Tire Dealers Farmington NM

This page provides relevant content and local businesses that can help with your search for information on Tire Dealers. You will find informative articles about Tire Dealers, including "How To Store Spare Tires". Below you will also find local businesses that may provide the products or services you are looking for. Please scroll down to find the local resources in Farmington, NM that can help answer your questions about Tire Dealers.

Basin Tire & Auto Inc.
(505) 326-2231
2700 E Main St
Farmington, NM
Hours
Monday - Friday: 7:30AM-6:00PM, Saturday: 7:30AM-5:00PM,

Discount Tire
(505) 326-5216
3340 East Main Street
Farmington, NM
 
Wal-Mart
(505) 326-0337
4600 E Main St
Farmington, NM
Services
Car Washes, Car Detailing, Tire Shops

Sears Store #6099
(505) 326-1189
Animas Valley Mall
Farmington, NM
 
Wal-Mart
(505) 326-1100
4600 E Main St
Farmington, NM
Hours
Monday - Friday: 7:00AM-7:00PM, Saturday: 7:00AM-7:00PM, Sunday: 9:00AM-6:00PM,

Farmington Tire Of Four States
(505) 325-8855
504 Airport Dr
Farmington, NM
Services
Government Sales Deliveries,Participates In Goodyear National Promotions,Offers Goodyear Credit Card,Services National Account Customers,Tire and Service Network,fleetHQ

Wal-Mart Store 0826
(505) 326-1100
4600 East Main
Farmington, NM
 
Treadworks Tire and Service Center
(505) 327-2238
4227 E Main St
Farmington, NM
Services
Car Washes, Car Detailing, Tire Shops

A To Z Tire
(505) 327-4406
2100 San Juan Blvd
Farmington, NM
 
Rimco Sales and Lease
(505) 564-3300
2350 San Juan Blvd
Farmington, NM
 

How To Store Spare Tires

By William D. Siuru, Jr., PhD, PE   

Many motorists live in regions where two sets of tires are needed, snow tires and regular tires. This means one set has to be stored. Here are some tips to prevent the stored tires from being damaged while sitting idle.

The causes of tire deterioration are natural aging and oxidation as well as ultraviolet and ozone damage. Both heat and light cause oxidation indicated by crazed surfaces. While not deep, oxidation penetration can create enough damage to cause a slow leak or early tube failure. Ozone attacks rubber, casing it to crack perpendicular to any applied stress. When cracks are deep enough, they can penetrate and weaken the carcass. The cracks can also provide access to foreign material. One of the best ways to preserve tires is to drive the vehicle. That is why tires on most vehicles wear out before they deteriorate. Here oils in the tires come to the surface during flexing to protect the rubber from UV light and hardening.

Store tires in an area that is clean, cool, dry, dark and well ventilated with circulating air. It is better to store tires in a dry basement than outdoors or in a hot garage or attic. Basement temperatures tend to remain cooler and more stable, while outdoors, garages and attics can become hot and experience large temperature fluctuations. Store tires away from electrical devices such as motors, generators, furnaces, sump pumps and switches because these are sources of ozone.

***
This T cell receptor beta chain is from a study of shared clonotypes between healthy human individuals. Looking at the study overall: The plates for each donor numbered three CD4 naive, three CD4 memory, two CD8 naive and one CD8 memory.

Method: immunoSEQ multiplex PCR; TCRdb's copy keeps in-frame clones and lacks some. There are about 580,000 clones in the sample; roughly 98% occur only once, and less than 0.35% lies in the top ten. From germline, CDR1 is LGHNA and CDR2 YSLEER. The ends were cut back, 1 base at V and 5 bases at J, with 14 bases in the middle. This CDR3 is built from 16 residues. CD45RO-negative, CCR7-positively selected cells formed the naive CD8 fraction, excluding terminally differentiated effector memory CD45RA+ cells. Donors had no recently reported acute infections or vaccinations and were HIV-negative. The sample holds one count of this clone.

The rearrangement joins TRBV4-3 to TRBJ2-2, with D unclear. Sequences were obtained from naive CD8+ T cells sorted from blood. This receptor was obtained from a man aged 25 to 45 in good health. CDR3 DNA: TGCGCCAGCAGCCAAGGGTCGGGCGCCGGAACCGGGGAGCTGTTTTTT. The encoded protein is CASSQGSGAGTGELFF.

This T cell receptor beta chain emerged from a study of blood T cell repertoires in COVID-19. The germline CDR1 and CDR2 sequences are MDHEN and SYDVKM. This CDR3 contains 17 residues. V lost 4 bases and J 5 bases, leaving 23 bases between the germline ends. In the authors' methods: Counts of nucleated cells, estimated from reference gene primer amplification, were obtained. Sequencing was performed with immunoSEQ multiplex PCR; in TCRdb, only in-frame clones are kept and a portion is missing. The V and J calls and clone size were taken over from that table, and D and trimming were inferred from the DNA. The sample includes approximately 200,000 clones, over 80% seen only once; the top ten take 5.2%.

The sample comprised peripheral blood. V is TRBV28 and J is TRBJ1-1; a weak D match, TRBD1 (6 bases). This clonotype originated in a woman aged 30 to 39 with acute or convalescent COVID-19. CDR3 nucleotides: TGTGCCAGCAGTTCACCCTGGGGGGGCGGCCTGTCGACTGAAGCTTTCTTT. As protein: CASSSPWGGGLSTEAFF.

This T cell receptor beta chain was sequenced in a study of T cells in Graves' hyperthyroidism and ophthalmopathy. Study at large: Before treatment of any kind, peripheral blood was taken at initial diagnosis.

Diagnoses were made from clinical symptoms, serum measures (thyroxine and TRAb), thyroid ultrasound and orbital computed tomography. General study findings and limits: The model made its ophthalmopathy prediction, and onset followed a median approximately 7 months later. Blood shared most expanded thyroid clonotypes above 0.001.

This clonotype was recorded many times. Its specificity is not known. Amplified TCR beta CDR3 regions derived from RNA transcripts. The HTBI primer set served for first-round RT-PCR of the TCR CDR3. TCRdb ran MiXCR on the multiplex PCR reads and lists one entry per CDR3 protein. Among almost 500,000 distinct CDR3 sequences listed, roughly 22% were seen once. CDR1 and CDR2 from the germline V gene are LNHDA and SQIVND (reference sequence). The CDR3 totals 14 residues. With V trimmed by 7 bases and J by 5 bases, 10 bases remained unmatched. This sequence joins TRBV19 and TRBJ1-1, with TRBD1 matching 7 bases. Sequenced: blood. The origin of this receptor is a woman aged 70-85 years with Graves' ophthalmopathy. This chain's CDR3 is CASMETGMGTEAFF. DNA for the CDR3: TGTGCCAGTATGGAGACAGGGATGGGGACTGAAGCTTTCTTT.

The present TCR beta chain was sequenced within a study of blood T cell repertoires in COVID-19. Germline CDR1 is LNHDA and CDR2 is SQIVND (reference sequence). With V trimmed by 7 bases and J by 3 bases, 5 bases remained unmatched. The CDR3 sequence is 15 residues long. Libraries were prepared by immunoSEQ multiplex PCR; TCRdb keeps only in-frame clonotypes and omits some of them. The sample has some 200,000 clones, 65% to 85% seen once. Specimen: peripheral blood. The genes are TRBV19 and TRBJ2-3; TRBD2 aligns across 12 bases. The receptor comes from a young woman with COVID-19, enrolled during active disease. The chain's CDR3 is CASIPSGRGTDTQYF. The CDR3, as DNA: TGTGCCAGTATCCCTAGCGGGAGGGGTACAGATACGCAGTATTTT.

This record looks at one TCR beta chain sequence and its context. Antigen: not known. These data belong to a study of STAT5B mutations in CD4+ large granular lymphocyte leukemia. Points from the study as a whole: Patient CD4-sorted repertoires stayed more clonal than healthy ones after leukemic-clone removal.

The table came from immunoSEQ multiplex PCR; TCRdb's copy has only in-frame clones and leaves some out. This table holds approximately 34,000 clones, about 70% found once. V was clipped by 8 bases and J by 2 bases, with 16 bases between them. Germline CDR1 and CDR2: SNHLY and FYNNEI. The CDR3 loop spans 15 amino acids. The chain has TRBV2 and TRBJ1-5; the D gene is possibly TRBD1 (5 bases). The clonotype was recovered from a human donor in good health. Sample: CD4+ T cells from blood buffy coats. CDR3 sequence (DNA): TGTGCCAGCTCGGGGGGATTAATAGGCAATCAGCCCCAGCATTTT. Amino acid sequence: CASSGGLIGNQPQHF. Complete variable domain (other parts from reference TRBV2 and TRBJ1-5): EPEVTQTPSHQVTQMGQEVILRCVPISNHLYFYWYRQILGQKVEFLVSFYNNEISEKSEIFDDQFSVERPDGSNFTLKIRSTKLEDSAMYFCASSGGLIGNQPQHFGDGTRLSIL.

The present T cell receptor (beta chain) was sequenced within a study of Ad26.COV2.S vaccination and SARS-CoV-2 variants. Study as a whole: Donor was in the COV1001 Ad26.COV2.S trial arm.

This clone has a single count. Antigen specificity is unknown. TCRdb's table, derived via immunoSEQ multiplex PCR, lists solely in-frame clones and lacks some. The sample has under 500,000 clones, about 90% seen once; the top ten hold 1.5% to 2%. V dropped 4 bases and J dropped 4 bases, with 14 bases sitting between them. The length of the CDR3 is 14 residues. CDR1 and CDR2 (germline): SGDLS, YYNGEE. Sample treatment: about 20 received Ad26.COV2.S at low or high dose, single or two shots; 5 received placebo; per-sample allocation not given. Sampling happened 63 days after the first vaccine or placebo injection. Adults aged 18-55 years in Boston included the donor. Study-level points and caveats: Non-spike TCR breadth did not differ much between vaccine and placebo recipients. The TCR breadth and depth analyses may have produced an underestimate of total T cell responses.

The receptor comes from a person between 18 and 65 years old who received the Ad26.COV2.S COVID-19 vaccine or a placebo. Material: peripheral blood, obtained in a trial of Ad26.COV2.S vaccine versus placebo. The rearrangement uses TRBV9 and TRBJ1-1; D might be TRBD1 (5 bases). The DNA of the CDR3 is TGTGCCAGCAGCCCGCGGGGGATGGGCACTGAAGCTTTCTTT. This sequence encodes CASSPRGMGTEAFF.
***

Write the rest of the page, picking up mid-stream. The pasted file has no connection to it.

Never leave tires on oily floors or otherwise in contact with solvents, oil or grease. These materials are readily absorbed into rubber and will weaken it. Incidentally, while tire dressings may make tires look great, but they can accelerate deterioration. Many foreign materials decrease the effectiveness of tire compounds that are formulated to resist ozone cracking or weather.

It is better to store tires vertically rather than stacking them horizontally. Storing vertically reduces stress and possible tire distortion. If you stack tires, place them on a clean wood foundation to protect them from dirt oil and grease. Then cover with a sheet of opaque or black polyethylene film to limit exposure to oxygen and ozone in the air. The best advice is to store each tire in its own large, opaque, airtight plastic bag. You can get them at tire stores or use lawn and garden bags. Tape the bag shut to prevent moisture from entering and remove as much air as practical. Horizontally stacked tires should be piled symmetrically and never stacked so high as to cause severe distortion in the bottom tires.

When stacking white letter tires, stack "white-to-white" and "black-to-black" to prevent staining the white rubber. Black rubber and white rubber are compounded differently. The tire's "white" side uses a top layer of non-staining black rubber over the white to prevent oils in the tire from migrating into the exposed white rubber and discoloring it. Stacking all tires white side up can ...

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